We find our joy in thinking through new ways of being church. We find our joy in creating new partnerships that will help us to serve the community. We find our joy in knowing that the trail we blaze now may be for the benefit of other congregations that will follow our path or one like it. The joy that we experience is no fleeting emotionalism, but a deep satisfaction in knowing that we are striving to be faithful to the vision that God has given us. It is that joy, based in hope and perseverance that sustains us when the way ahead feels uncertain.

None of what the Sarasota Statement calls for is easy. The work to which it calls us is the work of many lifetimes. These words from the closing of the statement remind me of Dr. King’s insistence that the “arc of the moral universe is long, but it bends towards justice.” The work of God’s Kingdom is a slow, incremental climb toward love of God and love of neighbor. The importance of this reminder is that we should work in a way that builds on the legacies of the past while preparing to pass the baton to the leaders of the future. This ensures that the vision to which we are being faithful is indeed, Christ’s vision and not our own.

Derrick Weston is the neighborhood organizer at Arlington Presbyterian Church. He is the co-host of two podcasts, “God Complex Radio” and “The Gospel According to Marvel” and blogs regularly at

From Broken Hearts to a Torn-Down Building and a New Ministry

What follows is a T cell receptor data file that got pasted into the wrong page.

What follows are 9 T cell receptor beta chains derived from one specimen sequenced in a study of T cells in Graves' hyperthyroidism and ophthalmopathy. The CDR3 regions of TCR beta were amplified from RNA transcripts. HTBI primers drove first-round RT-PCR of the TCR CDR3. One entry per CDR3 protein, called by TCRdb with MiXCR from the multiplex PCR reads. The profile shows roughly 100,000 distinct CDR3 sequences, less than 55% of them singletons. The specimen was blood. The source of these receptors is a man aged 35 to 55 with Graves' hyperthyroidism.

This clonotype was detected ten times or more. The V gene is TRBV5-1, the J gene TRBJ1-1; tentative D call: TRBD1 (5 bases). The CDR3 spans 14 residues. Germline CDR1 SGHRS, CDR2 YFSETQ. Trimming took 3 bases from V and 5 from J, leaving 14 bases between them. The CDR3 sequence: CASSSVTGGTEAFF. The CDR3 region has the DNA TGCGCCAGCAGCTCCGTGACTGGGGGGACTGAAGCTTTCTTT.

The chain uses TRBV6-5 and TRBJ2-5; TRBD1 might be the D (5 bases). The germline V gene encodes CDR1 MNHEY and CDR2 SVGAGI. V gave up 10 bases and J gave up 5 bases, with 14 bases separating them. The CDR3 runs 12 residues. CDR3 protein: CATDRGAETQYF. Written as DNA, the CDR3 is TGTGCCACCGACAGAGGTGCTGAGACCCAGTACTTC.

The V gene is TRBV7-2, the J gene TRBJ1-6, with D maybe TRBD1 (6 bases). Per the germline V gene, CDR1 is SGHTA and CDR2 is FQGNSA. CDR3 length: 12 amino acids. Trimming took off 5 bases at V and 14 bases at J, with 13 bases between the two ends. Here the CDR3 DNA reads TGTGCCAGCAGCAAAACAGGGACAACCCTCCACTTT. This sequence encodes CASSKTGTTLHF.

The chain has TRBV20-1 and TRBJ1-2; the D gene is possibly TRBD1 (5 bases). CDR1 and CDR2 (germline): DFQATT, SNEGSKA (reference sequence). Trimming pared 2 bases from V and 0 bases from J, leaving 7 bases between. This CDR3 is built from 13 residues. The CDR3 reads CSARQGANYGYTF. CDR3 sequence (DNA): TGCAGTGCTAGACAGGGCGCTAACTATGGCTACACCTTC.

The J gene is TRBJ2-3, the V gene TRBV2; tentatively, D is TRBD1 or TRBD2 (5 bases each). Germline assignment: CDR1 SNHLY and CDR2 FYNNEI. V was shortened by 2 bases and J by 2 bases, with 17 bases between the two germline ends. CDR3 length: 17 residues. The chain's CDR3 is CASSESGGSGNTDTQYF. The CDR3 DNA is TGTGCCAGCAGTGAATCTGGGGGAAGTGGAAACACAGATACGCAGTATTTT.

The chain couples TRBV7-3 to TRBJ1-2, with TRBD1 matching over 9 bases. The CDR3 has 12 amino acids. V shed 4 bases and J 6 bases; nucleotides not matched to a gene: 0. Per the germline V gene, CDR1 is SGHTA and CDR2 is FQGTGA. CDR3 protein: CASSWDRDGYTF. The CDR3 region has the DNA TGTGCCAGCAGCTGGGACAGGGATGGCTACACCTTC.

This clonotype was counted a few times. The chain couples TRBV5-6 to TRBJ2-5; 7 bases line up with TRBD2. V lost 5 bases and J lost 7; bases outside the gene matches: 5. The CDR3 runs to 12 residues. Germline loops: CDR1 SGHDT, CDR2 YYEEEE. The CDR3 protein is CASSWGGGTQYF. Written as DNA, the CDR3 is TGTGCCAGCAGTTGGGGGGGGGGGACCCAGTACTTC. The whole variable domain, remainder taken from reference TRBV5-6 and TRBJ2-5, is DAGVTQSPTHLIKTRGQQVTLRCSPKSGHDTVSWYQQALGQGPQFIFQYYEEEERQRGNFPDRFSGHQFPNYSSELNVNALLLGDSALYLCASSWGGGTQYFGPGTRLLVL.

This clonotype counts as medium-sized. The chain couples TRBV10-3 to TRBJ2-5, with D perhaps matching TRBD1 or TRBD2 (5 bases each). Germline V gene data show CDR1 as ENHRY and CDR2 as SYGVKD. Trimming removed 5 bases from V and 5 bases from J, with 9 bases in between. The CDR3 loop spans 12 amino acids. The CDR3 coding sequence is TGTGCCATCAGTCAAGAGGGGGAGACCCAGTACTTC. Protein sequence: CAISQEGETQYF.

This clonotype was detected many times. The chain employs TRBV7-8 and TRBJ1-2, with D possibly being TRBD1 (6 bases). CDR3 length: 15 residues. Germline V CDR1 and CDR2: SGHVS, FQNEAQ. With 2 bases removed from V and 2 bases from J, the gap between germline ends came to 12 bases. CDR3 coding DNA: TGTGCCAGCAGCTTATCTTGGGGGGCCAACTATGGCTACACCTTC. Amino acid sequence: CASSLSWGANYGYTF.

Congregations all over our denomination are facing challenges concerning church property—buildings that are too big for the congregations inhabiting them; deferred maintenance on aging structures; outmoded architecture that does not reflect the way the congregation wishes to worship. The way forward through these challenges will be as varied as the congregations themselves. Today we’re happy to share a story of transformation and faithfulness that we hope will inspire others. At its January meeting, National Capital Presbytery made the unanimous decision to sell the property of Arlington Presbyterian Church in support of a new vision for that congregation and community. (Read more about the decision on pages 10-11 of the meeting packet.)

 Here are the remarks that were offered to presbytery by Susan Etherton, ruling elder and member of Arlington Presbyterian Church and chair of its Affordable Housing Team:

Arlington Presbyterian Church

Last January, almost exactly one year ago, Sharon Core (Arlington’s pastor) and I, along with our affordable housing team, offered a presentation during Open Space entitled Why we believe God is calling us to tear down our building and start over – Be careful when you invite God into a season of discernment! Maybe some of you were there?